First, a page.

PROVIDENCE, R.I. (WPRI) – Democratic mayoral candidate Jorge Elorza pledged Thursday to jumpstart Providence’s dormant Ethics Commission, a panel that has no members and has never met since it was created by city officials in late 2006.
Elorza’s proposal was part of a four-point plan for strengthening ethics in city government that also includes a refusal to accept campaign contributions from city employees, mandatory ethics training for all department heads and the development of a resident dashboard to monitor city affairs.
“Corruption held our city back for far too long,” Elorza said during an afternoon press conference in front of Providence City Hall. “It has cast a shadow over our efforts to assure the private sector and our residents that Providence is a good place for business and to start a life with a level playing field for all involved.”
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Elorza is running in the general election for mayor against Republican Daniel Harrop and independent Vincent A. “Buddy” Cianci Jr., who served as mayor for parts of four decades between 1975 and 2002 but was twice forced to resign following felony convictions. On the campaign trail, both Elorza and Harrop regularly attack Cianci’s past.
“We have a storied history of corruption here in our city and those incidents of corruption are very well-documented in Mr. Cianci’s administration,” Elorza said. “I believe we need honest leadership for a new direction here in the city.”
Elorza pledged to appoint unpaid members of the city Ethics Commission within his first 30 days in office, eight years after the City Council and then-Mayor David Cicilline established a municipal ethics code. The law also called for the city to hire a municipal integrity officer, but that position has never been filled.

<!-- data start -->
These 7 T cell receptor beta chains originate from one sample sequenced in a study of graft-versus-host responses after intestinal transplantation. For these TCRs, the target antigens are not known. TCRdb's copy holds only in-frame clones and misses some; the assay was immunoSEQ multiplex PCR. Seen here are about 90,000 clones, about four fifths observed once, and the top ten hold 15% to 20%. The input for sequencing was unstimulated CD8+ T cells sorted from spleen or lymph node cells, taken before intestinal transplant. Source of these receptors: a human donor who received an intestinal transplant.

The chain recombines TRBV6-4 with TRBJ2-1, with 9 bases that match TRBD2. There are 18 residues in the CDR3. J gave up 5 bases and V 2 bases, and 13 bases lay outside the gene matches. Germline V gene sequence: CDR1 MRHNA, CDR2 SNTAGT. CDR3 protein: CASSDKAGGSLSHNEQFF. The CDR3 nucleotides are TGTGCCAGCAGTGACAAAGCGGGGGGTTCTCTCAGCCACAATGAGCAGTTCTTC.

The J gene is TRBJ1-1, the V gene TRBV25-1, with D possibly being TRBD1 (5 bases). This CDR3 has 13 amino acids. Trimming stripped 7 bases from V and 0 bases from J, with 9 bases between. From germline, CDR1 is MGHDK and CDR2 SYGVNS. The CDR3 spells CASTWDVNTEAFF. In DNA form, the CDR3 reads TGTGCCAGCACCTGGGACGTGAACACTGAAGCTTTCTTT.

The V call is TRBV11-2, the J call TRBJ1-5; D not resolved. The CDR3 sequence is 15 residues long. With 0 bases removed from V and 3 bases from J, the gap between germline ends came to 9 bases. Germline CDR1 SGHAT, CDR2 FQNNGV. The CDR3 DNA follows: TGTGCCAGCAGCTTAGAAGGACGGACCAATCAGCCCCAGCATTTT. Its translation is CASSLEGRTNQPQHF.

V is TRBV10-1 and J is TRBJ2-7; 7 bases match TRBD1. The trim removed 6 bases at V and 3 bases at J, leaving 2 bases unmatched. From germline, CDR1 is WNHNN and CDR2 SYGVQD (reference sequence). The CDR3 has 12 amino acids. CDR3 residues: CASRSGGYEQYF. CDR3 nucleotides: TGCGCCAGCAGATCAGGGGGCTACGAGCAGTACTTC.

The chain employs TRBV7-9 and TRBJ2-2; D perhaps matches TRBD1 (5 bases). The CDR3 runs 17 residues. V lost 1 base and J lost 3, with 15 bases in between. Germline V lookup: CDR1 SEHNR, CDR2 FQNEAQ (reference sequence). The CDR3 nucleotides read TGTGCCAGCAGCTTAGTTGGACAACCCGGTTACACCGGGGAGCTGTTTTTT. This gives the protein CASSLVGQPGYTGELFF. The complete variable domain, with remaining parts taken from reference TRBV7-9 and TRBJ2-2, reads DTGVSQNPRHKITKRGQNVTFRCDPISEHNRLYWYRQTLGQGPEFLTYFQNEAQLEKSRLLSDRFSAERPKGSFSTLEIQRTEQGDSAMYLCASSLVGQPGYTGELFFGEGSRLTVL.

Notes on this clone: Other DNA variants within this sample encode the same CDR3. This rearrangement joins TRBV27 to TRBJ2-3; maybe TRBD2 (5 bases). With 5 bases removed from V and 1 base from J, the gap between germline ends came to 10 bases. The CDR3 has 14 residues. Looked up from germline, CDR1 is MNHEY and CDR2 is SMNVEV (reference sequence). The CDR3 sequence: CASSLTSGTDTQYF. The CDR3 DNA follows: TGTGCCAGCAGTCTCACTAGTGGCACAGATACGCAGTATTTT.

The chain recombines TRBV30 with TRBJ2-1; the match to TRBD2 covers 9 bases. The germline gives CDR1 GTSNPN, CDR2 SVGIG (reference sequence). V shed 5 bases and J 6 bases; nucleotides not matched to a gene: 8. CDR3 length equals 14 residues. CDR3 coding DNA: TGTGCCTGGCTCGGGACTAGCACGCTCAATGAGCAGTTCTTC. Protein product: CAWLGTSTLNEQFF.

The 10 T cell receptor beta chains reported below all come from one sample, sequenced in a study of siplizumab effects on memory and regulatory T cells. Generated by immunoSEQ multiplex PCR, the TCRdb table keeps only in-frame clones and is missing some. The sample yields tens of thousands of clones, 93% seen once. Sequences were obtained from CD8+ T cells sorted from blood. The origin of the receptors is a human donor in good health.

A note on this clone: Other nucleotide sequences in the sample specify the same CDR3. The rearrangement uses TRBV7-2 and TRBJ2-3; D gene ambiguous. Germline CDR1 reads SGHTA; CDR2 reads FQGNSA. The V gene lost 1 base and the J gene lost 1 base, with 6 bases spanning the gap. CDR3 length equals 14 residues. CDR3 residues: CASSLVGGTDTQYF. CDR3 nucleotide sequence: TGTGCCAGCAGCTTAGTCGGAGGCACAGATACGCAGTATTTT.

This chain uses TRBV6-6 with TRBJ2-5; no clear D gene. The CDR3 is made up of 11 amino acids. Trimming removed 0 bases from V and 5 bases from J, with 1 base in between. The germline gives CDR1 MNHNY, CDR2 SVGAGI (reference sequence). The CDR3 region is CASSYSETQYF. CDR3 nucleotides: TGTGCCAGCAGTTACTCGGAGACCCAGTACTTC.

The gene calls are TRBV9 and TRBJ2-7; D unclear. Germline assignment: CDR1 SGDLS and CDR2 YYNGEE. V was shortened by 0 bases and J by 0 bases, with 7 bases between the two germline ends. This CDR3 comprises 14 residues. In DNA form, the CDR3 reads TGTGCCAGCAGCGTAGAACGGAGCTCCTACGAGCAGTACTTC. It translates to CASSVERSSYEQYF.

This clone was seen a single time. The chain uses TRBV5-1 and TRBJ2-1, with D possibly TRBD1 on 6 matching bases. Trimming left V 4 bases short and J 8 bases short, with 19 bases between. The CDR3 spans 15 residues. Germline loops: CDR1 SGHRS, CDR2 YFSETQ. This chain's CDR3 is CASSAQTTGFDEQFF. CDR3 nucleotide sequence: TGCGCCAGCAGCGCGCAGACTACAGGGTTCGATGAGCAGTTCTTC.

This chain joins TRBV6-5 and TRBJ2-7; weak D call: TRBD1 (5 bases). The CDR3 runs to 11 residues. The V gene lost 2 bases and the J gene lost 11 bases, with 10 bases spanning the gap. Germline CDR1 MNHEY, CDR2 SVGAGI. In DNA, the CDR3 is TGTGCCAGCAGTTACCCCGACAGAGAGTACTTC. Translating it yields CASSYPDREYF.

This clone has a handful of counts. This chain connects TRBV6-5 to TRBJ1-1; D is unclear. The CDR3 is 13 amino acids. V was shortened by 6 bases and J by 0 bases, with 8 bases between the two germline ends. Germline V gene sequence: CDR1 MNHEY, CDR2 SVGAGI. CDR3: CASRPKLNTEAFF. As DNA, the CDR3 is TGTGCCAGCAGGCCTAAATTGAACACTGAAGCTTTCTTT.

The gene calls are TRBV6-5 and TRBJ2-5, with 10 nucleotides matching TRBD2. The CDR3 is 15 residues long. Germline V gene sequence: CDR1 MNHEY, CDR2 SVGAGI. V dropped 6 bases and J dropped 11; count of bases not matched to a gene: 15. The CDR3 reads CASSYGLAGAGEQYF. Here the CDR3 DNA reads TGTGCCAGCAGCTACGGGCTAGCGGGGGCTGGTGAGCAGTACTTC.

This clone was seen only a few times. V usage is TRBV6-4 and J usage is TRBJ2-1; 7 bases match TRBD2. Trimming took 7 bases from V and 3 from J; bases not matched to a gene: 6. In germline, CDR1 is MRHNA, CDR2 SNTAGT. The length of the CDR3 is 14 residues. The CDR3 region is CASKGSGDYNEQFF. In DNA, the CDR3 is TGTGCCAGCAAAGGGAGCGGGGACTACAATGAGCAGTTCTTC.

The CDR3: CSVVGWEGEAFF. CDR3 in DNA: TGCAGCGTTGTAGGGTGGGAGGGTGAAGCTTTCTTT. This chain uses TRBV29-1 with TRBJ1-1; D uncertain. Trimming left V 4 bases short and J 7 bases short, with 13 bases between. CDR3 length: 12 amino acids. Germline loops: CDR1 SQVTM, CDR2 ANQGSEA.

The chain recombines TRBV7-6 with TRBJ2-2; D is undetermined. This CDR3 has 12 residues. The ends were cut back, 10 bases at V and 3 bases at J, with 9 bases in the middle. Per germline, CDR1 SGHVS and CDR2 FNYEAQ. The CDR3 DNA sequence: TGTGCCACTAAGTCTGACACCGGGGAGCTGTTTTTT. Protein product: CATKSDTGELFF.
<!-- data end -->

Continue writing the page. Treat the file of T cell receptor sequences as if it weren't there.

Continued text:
Former Common Cause executive director Phil West, who introduced Elorza at the press conference, said the commission never took shape under current Mayor Angel Taveras because the city’s “fiscal crisis was so severe that Myrth York and others” didn’t make it a priority. York was co-chairperson of Taveras’ transition team in 2010. She is also supporting Elorza for mayor.
Asked whether the city panel would have similar powers to the already-existing state Ethics Commission, Elorza said the goal would be to “provide oversight for every part of city administration,” but stopped short of explaining whether the panel would have the ability to issue penalties if a city employee is found in violation of the ethics code.
Elorza and Cianci clashed this week after Cianci acknowledged that he misspoke when he pledged to not accept campaign contributions during a candidate forum last month. Cianci, who has received around $18,000 in donations from city workers, said he will not accept those contributions only if he is elected mayor.
The election is Nov. 4.